Whose City? The Push for Policing-Centered Community Cohesion and its Meaning for the Right to the City
Think&Drink Kolloquium im Wintersemester 2012 // 19.November 2012 // 18:00 Uhr
Auch im aktuellen Semester laden der Lehrbereich Stadt- und Regionalsoziologie und das Georg-Simmel-Zentrum für Metropolenforschung gemeinsam zum wöchentlichen Think & Drink Kolloquium alle Interessierten ein und präsentieren eine Reihe hochklassige internationale Gastreferenten. Diese Woche zu Gast: Distinguished Professor Don Mitchell (Maxwell School of Syracuse University), der über das Konzept der „policing-centered community cohesion“ und das Recht auf Stadt sprechen wird:
This presentation will draw on research my colleagues Lynn Staeheli (University of Durham), Kafui Attoh (Syracuse University) and I are conducting in Manchester, Glasgow, Denver, and Oakland. I will explore what we have identified as a strong push – by city officials, police theorists and police officers, and many residents – for what could be called “policing-centered community cohesion.”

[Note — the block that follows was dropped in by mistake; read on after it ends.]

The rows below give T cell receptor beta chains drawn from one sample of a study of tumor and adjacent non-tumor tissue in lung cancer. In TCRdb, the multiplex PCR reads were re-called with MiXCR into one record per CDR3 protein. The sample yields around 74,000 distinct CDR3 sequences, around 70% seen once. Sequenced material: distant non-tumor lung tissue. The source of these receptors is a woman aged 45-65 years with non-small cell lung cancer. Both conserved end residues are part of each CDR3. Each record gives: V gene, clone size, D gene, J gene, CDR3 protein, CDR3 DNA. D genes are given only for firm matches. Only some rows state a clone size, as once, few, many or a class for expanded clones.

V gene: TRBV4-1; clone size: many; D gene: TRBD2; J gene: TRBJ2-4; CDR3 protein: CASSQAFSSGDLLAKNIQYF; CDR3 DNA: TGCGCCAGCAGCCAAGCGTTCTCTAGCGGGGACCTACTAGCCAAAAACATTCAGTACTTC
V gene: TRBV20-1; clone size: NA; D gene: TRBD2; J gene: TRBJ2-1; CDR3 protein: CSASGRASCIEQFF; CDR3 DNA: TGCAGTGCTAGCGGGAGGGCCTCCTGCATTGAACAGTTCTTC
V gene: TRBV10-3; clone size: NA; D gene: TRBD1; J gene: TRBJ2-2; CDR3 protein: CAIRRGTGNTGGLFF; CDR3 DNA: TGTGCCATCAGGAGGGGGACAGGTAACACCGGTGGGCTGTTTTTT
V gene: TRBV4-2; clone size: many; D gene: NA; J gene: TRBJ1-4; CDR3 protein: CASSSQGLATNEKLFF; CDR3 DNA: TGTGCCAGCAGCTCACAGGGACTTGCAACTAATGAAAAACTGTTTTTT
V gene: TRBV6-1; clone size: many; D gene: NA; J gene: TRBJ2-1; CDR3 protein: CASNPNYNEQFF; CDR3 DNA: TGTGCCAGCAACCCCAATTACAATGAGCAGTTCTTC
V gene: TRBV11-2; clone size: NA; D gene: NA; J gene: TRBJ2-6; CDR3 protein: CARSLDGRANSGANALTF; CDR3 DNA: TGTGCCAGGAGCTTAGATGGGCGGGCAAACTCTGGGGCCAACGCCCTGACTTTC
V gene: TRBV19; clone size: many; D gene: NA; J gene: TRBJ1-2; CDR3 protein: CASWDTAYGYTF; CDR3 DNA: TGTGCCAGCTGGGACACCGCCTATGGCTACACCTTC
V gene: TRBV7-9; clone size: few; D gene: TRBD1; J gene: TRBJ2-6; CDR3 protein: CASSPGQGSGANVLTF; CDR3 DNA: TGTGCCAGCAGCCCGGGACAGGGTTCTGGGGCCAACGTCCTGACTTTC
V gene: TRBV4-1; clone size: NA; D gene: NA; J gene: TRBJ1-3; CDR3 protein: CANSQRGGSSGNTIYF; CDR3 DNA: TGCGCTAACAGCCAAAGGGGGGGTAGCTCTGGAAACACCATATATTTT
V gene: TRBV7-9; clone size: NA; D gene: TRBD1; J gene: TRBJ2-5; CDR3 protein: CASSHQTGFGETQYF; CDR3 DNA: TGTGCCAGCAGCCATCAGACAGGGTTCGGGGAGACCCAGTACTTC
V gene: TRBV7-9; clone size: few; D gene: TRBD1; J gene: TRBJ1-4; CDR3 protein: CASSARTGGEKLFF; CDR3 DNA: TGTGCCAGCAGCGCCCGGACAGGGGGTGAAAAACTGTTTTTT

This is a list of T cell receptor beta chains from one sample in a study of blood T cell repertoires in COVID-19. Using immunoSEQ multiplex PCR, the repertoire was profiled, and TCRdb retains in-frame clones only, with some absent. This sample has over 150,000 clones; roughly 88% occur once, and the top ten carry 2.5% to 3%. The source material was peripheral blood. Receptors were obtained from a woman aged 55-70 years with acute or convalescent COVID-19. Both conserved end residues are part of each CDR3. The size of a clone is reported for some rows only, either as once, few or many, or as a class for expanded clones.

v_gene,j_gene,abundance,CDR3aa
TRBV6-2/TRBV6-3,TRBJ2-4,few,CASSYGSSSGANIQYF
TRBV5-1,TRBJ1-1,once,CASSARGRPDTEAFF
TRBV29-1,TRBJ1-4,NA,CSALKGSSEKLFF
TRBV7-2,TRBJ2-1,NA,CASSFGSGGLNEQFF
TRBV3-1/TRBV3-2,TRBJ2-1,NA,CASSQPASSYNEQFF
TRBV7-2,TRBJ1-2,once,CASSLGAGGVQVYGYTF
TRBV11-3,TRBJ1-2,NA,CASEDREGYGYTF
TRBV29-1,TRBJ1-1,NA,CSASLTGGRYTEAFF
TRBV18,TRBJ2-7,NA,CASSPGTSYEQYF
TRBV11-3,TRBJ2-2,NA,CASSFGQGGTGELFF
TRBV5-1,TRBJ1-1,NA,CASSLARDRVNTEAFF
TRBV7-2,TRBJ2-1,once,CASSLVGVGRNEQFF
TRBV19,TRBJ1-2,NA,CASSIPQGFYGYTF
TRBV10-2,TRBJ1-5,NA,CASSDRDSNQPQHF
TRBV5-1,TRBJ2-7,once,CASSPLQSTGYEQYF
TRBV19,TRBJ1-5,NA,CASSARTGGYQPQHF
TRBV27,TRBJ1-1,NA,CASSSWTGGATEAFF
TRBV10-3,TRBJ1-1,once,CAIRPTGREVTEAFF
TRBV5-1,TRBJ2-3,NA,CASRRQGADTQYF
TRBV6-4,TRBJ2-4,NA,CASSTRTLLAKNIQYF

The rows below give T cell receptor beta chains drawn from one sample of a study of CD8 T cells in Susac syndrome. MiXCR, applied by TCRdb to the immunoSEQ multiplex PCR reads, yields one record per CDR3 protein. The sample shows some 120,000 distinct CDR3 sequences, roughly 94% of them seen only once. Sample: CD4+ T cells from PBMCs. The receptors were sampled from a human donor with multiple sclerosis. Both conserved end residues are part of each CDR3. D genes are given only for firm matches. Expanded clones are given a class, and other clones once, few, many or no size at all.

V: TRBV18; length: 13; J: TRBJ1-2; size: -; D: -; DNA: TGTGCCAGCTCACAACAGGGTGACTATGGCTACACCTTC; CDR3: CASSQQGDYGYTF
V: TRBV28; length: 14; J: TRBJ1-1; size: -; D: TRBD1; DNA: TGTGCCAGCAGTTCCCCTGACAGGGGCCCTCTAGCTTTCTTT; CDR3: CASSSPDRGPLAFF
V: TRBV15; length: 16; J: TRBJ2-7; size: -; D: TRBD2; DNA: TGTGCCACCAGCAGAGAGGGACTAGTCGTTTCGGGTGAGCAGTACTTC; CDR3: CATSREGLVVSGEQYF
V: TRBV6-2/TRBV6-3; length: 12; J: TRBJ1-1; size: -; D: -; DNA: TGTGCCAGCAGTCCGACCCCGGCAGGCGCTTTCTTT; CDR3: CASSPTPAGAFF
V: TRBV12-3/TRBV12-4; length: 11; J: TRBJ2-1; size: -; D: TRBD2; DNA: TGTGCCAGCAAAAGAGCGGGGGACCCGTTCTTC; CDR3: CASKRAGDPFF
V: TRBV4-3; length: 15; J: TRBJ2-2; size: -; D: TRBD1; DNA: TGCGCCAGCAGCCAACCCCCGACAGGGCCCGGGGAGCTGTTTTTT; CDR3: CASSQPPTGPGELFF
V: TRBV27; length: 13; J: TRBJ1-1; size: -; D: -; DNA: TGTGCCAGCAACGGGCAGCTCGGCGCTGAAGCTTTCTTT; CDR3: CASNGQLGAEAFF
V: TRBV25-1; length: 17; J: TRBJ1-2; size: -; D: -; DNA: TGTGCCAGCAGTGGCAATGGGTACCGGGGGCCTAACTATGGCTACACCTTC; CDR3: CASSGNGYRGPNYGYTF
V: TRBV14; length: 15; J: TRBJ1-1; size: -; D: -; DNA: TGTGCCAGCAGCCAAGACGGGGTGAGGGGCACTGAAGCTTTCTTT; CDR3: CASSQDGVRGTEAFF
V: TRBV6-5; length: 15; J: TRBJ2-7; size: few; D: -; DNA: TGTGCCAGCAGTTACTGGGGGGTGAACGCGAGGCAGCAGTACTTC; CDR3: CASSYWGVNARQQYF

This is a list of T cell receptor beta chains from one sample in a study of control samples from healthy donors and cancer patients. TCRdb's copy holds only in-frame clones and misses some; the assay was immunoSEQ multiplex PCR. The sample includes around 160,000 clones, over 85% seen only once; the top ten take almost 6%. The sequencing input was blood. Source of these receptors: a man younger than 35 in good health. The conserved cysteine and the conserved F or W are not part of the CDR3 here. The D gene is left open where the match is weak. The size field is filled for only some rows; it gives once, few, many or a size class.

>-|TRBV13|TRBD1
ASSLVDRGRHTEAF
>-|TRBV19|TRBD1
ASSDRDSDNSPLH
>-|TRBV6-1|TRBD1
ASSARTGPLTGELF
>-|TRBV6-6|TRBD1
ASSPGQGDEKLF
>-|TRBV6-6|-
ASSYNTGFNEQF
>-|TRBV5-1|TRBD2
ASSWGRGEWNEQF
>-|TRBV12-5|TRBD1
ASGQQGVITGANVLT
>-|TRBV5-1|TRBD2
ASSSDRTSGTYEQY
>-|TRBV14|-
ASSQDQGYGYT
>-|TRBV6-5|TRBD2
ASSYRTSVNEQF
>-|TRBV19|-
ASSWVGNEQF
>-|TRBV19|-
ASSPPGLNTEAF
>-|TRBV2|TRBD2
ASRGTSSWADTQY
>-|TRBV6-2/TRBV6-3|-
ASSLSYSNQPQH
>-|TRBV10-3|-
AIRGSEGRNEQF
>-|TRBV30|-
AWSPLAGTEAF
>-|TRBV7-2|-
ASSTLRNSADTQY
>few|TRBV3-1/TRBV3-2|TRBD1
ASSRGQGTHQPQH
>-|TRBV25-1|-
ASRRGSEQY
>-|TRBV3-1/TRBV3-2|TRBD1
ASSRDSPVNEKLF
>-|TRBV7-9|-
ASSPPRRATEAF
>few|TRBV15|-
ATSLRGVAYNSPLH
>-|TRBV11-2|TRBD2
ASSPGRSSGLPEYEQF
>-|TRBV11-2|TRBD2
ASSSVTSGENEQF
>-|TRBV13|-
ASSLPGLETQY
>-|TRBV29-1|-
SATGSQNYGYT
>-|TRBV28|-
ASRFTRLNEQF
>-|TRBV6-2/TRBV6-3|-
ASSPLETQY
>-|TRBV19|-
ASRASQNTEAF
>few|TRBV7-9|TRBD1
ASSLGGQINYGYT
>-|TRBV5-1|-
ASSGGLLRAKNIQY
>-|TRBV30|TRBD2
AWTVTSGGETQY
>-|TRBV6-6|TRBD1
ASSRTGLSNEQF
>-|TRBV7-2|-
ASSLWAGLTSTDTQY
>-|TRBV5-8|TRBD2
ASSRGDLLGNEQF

Both “community cohesion” and “community policing” are common mantras in British and US cities, but what we show is that in particular neighborhoods at particular times they come together such that policing agencies become the central hub for community development: the agencies through which community development and community action must all pass and through which they are all now shaped. The result is a model of community development and life in which “co-policing” (between police officers, city officials, and select residents) is not just a central goal geared towards ensuring safety or security or urban residents, but a central mode for producing urban life. Through both an analysis of the historical development of community policing practices and a close examination of struggles over community policing in our four cities, I will examine how this state of affairs came to be. In turn, I will then offer some suggestions as to what this might mean for any progressive notion of, and struggle for, the right to the city.
Das Kolloquium findet in der Vorlesungszeit immer Montags von 18 bis 20 Uhr in Raum 002 in der Universitätsstraße 3b statt.
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